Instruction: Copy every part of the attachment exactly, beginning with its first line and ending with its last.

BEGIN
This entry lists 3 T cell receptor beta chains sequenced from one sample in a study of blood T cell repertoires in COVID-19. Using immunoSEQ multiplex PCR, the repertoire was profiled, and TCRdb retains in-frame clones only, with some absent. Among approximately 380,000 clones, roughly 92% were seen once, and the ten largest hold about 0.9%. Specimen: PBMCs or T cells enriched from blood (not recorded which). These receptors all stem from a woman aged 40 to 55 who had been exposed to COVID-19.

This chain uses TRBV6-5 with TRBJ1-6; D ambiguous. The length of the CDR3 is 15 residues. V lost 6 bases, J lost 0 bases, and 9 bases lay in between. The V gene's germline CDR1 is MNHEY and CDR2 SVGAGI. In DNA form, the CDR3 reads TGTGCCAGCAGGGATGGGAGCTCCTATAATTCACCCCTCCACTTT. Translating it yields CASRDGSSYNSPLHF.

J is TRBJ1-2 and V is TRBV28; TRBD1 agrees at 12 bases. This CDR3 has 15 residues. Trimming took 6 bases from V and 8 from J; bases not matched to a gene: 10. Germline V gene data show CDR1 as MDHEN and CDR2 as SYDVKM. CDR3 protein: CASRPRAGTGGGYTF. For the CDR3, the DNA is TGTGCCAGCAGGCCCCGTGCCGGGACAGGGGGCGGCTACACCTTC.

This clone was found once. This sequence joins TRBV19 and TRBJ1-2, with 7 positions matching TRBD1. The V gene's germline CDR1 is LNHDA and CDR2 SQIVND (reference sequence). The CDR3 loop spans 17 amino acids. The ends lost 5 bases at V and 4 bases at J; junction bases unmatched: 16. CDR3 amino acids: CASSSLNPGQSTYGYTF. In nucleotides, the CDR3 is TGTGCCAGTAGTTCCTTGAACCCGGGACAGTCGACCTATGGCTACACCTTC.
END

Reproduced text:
This entry lists 3 T cell receptor beta chains sequenced from one sample in a study of blood T cell repertoires in COVID-19. Using immunoSEQ multiplex PCR, the repertoire was profiled, and TCRdb retains in-frame clones only, with some absent. Among approximately 380,000 clones, roughly 92% were seen once, and the ten largest hold about 0.9%. Specimen: PBMCs or T cells enriched from blood (not recorded which). These receptors all stem from a woman aged 40 to 55 who had been exposed to COVID-19.

This chain uses TRBV6-5 with TRBJ1-6; D ambiguous. The length of the CDR3 is 15 residues. V lost 6 bases, J lost 0 bases, and 9 bases lay in between. The V gene's germline CDR1 is MNHEY and CDR2 SVGAGI. In DNA form, the CDR3 reads TGTGCCAGCAGGGATGGGAGCTCCTATAATTCACCCCTCCACTTT. Translating it yields CASRDGSSYNSPLHF.

J is TRBJ1-2 and V is TRBV28; TRBD1 agrees at 12 bases. This CDR3 has 15 residues. Trimming took 6 bases from V and 8 from J; bases not matched to a gene: 10. Germline V gene data show CDR1 as MDHEN and CDR2 as SYDVKM. CDR3 protein: CASRPRAGTGGGYTF. For the CDR3, the DNA is TGTGCCAGCAGGCCCCGTGCCGGGACAGGGGGCGGCTACACCTTC.

This clone was found once. This sequence joins TRBV19 and TRBJ1-2, with 7 positions matching TRBD1. The V gene's germline CDR1 is LNHDA and CDR2 SQIVND (reference sequence). The CDR3 loop spans 17 amino acids. The ends lost 5 bases at V and 4 bases at J; junction bases unmatched: 16. CDR3 amino acids: CASSSLNPGQSTYGYTF. In nucleotides, the CDR3 is TGTGCCAGTAGTTCCTTGAACCCGGGACAGTCGACCTATGGCTACACCTTC.